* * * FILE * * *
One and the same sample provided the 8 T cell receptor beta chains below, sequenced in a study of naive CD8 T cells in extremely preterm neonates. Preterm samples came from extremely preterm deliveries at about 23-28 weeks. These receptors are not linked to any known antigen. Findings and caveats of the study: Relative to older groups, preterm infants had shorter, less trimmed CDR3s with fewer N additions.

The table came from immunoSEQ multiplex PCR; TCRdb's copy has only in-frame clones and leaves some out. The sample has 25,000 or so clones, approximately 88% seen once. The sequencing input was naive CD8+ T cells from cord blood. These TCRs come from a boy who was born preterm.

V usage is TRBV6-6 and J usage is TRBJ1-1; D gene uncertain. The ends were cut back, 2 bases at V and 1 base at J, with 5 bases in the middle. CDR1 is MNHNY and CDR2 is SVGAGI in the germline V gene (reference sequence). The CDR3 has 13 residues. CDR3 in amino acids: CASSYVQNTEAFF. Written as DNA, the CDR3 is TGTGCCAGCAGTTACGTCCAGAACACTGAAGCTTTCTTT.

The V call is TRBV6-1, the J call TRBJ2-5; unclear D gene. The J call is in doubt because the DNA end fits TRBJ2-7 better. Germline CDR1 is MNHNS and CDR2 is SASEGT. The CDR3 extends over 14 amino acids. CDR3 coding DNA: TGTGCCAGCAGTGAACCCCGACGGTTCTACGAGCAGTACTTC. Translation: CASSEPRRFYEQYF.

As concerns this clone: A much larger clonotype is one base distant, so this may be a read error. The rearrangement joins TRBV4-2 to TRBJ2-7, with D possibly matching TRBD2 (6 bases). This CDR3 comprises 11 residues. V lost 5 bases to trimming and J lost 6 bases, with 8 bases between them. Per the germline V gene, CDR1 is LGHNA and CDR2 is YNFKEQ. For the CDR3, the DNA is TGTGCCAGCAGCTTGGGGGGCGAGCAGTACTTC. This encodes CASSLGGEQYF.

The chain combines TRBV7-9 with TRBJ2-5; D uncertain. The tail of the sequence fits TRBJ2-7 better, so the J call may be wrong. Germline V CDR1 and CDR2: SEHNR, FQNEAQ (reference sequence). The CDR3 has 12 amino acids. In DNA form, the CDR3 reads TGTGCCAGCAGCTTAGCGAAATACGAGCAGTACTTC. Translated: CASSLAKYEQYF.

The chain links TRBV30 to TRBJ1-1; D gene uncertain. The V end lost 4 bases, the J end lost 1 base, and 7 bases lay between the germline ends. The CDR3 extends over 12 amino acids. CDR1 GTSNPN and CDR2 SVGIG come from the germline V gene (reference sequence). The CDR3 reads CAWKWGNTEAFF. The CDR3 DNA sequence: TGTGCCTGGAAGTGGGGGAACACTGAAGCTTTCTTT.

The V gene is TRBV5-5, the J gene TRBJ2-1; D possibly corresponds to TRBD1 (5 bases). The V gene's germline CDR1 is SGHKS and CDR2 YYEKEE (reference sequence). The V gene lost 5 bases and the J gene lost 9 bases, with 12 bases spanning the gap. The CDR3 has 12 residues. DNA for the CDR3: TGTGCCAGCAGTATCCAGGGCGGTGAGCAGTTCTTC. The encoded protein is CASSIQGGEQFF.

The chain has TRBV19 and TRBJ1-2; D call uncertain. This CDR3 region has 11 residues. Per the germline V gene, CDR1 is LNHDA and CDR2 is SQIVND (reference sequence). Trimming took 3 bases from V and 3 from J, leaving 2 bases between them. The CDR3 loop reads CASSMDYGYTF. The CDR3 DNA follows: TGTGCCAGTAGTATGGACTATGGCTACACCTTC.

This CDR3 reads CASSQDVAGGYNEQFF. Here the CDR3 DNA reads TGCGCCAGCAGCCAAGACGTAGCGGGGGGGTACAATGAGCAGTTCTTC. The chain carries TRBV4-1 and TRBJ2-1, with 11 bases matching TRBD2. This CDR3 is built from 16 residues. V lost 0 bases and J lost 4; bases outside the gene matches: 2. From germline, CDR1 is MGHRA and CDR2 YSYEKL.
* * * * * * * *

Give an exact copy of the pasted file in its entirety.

One and the same sample provided the 8 T cell receptor beta chains below, sequenced in a study of naive CD8 T cells in extremely preterm neonates. Preterm samples came from extremely preterm deliveries at about 23-28 weeks. These receptors are not linked to any known antigen. Findings and caveats of the study: Relative to older groups, preterm infants had shorter, less trimmed CDR3s with fewer N additions.

The table came from immunoSEQ multiplex PCR; TCRdb's copy has only in-frame clones and leaves some out. The sample has 25,000 or so clones, approximately 88% seen once. The sequencing input was naive CD8+ T cells from cord blood. These TCRs come from a boy who was born preterm.

V usage is TRBV6-6 and J usage is TRBJ1-1; D gene uncertain. The ends were cut back, 2 bases at V and 1 base at J, with 5 bases in the middle. CDR1 is MNHNY and CDR2 is SVGAGI in the germline V gene (reference sequence). The CDR3 has 13 residues. CDR3 in amino acids: CASSYVQNTEAFF. Written as DNA, the CDR3 is TGTGCCAGCAGTTACGTCCAGAACACTGAAGCTTTCTTT.

The V call is TRBV6-1, the J call TRBJ2-5; unclear D gene. The J call is in doubt because the DNA end fits TRBJ2-7 better. Germline CDR1 is MNHNS and CDR2 is SASEGT. The CDR3 extends over 14 amino acids. CDR3 coding DNA: TGTGCCAGCAGTGAACCCCGACGGTTCTACGAGCAGTACTTC. Translation: CASSEPRRFYEQYF.

As concerns this clone: A much larger clonotype is one base distant, so this may be a read error. The rearrangement joins TRBV4-2 to TRBJ2-7, with D possibly matching TRBD2 (6 bases). This CDR3 comprises 11 residues. V lost 5 bases to trimming and J lost 6 bases, with 8 bases between them. Per the germline V gene, CDR1 is LGHNA and CDR2 is YNFKEQ. For the CDR3, the DNA is TGTGCCAGCAGCTTGGGGGGCGAGCAGTACTTC. This encodes CASSLGGEQYF.

The chain combines TRBV7-9 with TRBJ2-5; D uncertain. The tail of the sequence fits TRBJ2-7 better, so the J call may be wrong. Germline V CDR1 and CDR2: SEHNR, FQNEAQ (reference sequence). The CDR3 has 12 amino acids. In DNA form, the CDR3 reads TGTGCCAGCAGCTTAGCGAAATACGAGCAGTACTTC. Translated: CASSLAKYEQYF.

The chain links TRBV30 to TRBJ1-1; D gene uncertain. The V end lost 4 bases, the J end lost 1 base, and 7 bases lay between the germline ends. The CDR3 extends over 12 amino acids. CDR1 GTSNPN and CDR2 SVGIG come from the germline V gene (reference sequence). The CDR3 reads CAWKWGNTEAFF. The CDR3 DNA sequence: TGTGCCTGGAAGTGGGGGAACACTGAAGCTTTCTTT.

The V gene is TRBV5-5, the J gene TRBJ2-1; D possibly corresponds to TRBD1 (5 bases). The V gene's germline CDR1 is SGHKS and CDR2 YYEKEE (reference sequence). The V gene lost 5 bases and the J gene lost 9 bases, with 12 bases spanning the gap. The CDR3 has 12 residues. DNA for the CDR3: TGTGCCAGCAGTATCCAGGGCGGTGAGCAGTTCTTC. The encoded protein is CASSIQGGEQFF.

The chain has TRBV19 and TRBJ1-2; D call uncertain. This CDR3 region has 11 residues. Per the germline V gene, CDR1 is LNHDA and CDR2 is SQIVND (reference sequence). Trimming took 3 bases from V and 3 from J, leaving 2 bases between them. The CDR3 loop reads CASSMDYGYTF. The CDR3 DNA follows: TGTGCCAGTAGTATGGACTATGGCTACACCTTC.

This CDR3 reads CASSQDVAGGYNEQFF. Here the CDR3 DNA reads TGCGCCAGCAGCCAAGACGTAGCGGGGGGGTACAATGAGCAGTTCTTC. The chain carries TRBV4-1 and TRBJ2-1, with 11 bases matching TRBD2. This CDR3 is built from 16 residues. V lost 0 bases and J lost 4; bases outside the gene matches: 2. From germline, CDR1 is MGHRA and CDR2 YSYEKL.